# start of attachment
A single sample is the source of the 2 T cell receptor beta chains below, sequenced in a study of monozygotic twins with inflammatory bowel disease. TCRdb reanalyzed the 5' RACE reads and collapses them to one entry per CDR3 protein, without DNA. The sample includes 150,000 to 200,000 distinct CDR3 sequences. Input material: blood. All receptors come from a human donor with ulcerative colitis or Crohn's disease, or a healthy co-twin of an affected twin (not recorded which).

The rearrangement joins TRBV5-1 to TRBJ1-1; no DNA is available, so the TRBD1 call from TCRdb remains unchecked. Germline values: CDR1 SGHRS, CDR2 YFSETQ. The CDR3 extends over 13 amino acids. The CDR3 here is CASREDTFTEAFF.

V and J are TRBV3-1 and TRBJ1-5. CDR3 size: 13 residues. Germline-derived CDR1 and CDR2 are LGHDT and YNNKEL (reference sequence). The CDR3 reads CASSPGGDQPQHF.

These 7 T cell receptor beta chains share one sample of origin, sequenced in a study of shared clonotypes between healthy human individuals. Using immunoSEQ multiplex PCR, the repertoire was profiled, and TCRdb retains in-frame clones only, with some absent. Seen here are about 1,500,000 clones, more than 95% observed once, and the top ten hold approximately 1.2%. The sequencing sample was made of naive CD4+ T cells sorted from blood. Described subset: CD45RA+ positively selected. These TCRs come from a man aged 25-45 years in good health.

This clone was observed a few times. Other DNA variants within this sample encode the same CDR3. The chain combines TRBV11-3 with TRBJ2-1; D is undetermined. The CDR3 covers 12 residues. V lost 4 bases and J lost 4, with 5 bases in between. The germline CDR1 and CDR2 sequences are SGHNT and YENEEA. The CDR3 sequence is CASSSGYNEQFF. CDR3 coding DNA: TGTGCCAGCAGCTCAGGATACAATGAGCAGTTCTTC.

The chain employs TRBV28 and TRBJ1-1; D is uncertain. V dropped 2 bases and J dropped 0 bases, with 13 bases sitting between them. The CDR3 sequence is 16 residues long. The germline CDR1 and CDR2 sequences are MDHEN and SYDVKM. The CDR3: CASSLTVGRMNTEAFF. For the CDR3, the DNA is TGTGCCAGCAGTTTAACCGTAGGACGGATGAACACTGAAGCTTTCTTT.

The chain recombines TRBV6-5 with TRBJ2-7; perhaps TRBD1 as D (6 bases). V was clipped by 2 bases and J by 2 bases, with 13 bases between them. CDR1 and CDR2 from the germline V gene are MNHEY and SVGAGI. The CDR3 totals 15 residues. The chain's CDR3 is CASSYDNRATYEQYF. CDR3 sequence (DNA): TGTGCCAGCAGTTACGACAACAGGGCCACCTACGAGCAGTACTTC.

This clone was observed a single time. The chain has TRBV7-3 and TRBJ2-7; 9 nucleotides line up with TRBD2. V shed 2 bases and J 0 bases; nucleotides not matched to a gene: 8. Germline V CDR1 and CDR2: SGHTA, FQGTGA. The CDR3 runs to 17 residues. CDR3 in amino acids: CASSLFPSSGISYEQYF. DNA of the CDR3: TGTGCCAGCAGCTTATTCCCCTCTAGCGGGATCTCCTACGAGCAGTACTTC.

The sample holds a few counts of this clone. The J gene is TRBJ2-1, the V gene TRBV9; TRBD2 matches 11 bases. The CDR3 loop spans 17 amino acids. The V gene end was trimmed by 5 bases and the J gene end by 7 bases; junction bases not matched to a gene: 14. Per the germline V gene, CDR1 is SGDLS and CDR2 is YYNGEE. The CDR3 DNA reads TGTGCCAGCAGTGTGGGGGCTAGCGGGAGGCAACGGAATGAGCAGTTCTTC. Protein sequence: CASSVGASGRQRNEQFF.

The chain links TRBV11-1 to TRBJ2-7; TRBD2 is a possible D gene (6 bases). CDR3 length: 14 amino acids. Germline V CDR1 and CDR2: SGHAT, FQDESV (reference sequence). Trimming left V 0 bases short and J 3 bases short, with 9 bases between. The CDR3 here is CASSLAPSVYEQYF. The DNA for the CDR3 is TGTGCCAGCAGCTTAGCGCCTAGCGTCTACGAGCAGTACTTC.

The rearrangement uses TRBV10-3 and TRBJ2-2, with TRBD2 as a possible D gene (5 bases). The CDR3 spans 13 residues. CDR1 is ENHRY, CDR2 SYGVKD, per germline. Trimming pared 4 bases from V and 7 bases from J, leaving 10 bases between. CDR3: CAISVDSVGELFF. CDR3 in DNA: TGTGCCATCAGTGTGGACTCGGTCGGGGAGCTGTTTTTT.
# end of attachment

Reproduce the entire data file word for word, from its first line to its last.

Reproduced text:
A single sample is the source of the 2 T cell receptor beta chains below, sequenced in a study of monozygotic twins with inflammatory bowel disease. TCRdb reanalyzed the 5' RACE reads and collapses them to one entry per CDR3 protein, without DNA. The sample includes 150,000 to 200,000 distinct CDR3 sequences. Input material: blood. All receptors come from a human donor with ulcerative colitis or Crohn's disease, or a healthy co-twin of an affected twin (not recorded which).

The rearrangement joins TRBV5-1 to TRBJ1-1; no DNA is available, so the TRBD1 call from TCRdb remains unchecked. Germline values: CDR1 SGHRS, CDR2 YFSETQ. The CDR3 extends over 13 amino acids. The CDR3 here is CASREDTFTEAFF.

V and J are TRBV3-1 and TRBJ1-5. CDR3 size: 13 residues. Germline-derived CDR1 and CDR2 are LGHDT and YNNKEL (reference sequence). The CDR3 reads CASSPGGDQPQHF.

These 7 T cell receptor beta chains share one sample of origin, sequenced in a study of shared clonotypes between healthy human individuals. Using immunoSEQ multiplex PCR, the repertoire was profiled, and TCRdb retains in-frame clones only, with some absent. Seen here are about 1,500,000 clones, more than 95% observed once, and the top ten hold approximately 1.2%. The sequencing sample was made of naive CD4+ T cells sorted from blood. Described subset: CD45RA+ positively selected. These TCRs come from a man aged 25-45 years in good health.

This clone was observed a few times. Other DNA variants within this sample encode the same CDR3. The chain combines TRBV11-3 with TRBJ2-1; D is undetermined. The CDR3 covers 12 residues. V lost 4 bases and J lost 4, with 5 bases in between. The germline CDR1 and CDR2 sequences are SGHNT and YENEEA. The CDR3 sequence is CASSSGYNEQFF. CDR3 coding DNA: TGTGCCAGCAGCTCAGGATACAATGAGCAGTTCTTC.

The chain employs TRBV28 and TRBJ1-1; D is uncertain. V dropped 2 bases and J dropped 0 bases, with 13 bases sitting between them. The CDR3 sequence is 16 residues long. The germline CDR1 and CDR2 sequences are MDHEN and SYDVKM. The CDR3: CASSLTVGRMNTEAFF. For the CDR3, the DNA is TGTGCCAGCAGTTTAACCGTAGGACGGATGAACACTGAAGCTTTCTTT.

The chain recombines TRBV6-5 with TRBJ2-7; perhaps TRBD1 as D (6 bases). V was clipped by 2 bases and J by 2 bases, with 13 bases between them. CDR1 and CDR2 from the germline V gene are MNHEY and SVGAGI. The CDR3 totals 15 residues. The chain's CDR3 is CASSYDNRATYEQYF. CDR3 sequence (DNA): TGTGCCAGCAGTTACGACAACAGGGCCACCTACGAGCAGTACTTC.

This clone was observed a single time. The chain has TRBV7-3 and TRBJ2-7; 9 nucleotides line up with TRBD2. V shed 2 bases and J 0 bases; nucleotides not matched to a gene: 8. Germline V CDR1 and CDR2: SGHTA, FQGTGA. The CDR3 runs to 17 residues. CDR3 in amino acids: CASSLFPSSGISYEQYF. DNA of the CDR3: TGTGCCAGCAGCTTATTCCCCTCTAGCGGGATCTCCTACGAGCAGTACTTC.

The sample holds a few counts of this clone. The J gene is TRBJ2-1, the V gene TRBV9; TRBD2 matches 11 bases. The CDR3 loop spans 17 amino acids. The V gene end was trimmed by 5 bases and the J gene end by 7 bases; junction bases not matched to a gene: 14. Per the germline V gene, CDR1 is SGDLS and CDR2 is YYNGEE. The CDR3 DNA reads TGTGCCAGCAGTGTGGGGGCTAGCGGGAGGCAACGGAATGAGCAGTTCTTC. Protein sequence: CASSVGASGRQRNEQFF.

The chain links TRBV11-1 to TRBJ2-7; TRBD2 is a possible D gene (6 bases). CDR3 length: 14 amino acids. Germline V CDR1 and CDR2: SGHAT, FQDESV (reference sequence). Trimming left V 0 bases short and J 3 bases short, with 9 bases between. The CDR3 here is CASSLAPSVYEQYF. The DNA for the CDR3 is TGTGCCAGCAGCTTAGCGCCTAGCGTCTACGAGCAGTACTTC.

The rearrangement uses TRBV10-3 and TRBJ2-2, with TRBD2 as a possible D gene (5 bases). The CDR3 spans 13 residues. CDR1 is ENHRY, CDR2 SYGVKD, per germline. Trimming pared 4 bases from V and 7 bases from J, leaving 10 bases between. CDR3: CAISVDSVGELFF. CDR3 in DNA: TGTGCCATCAGTGTGGACTCGGTCGGGGAGCTGTTTTTT.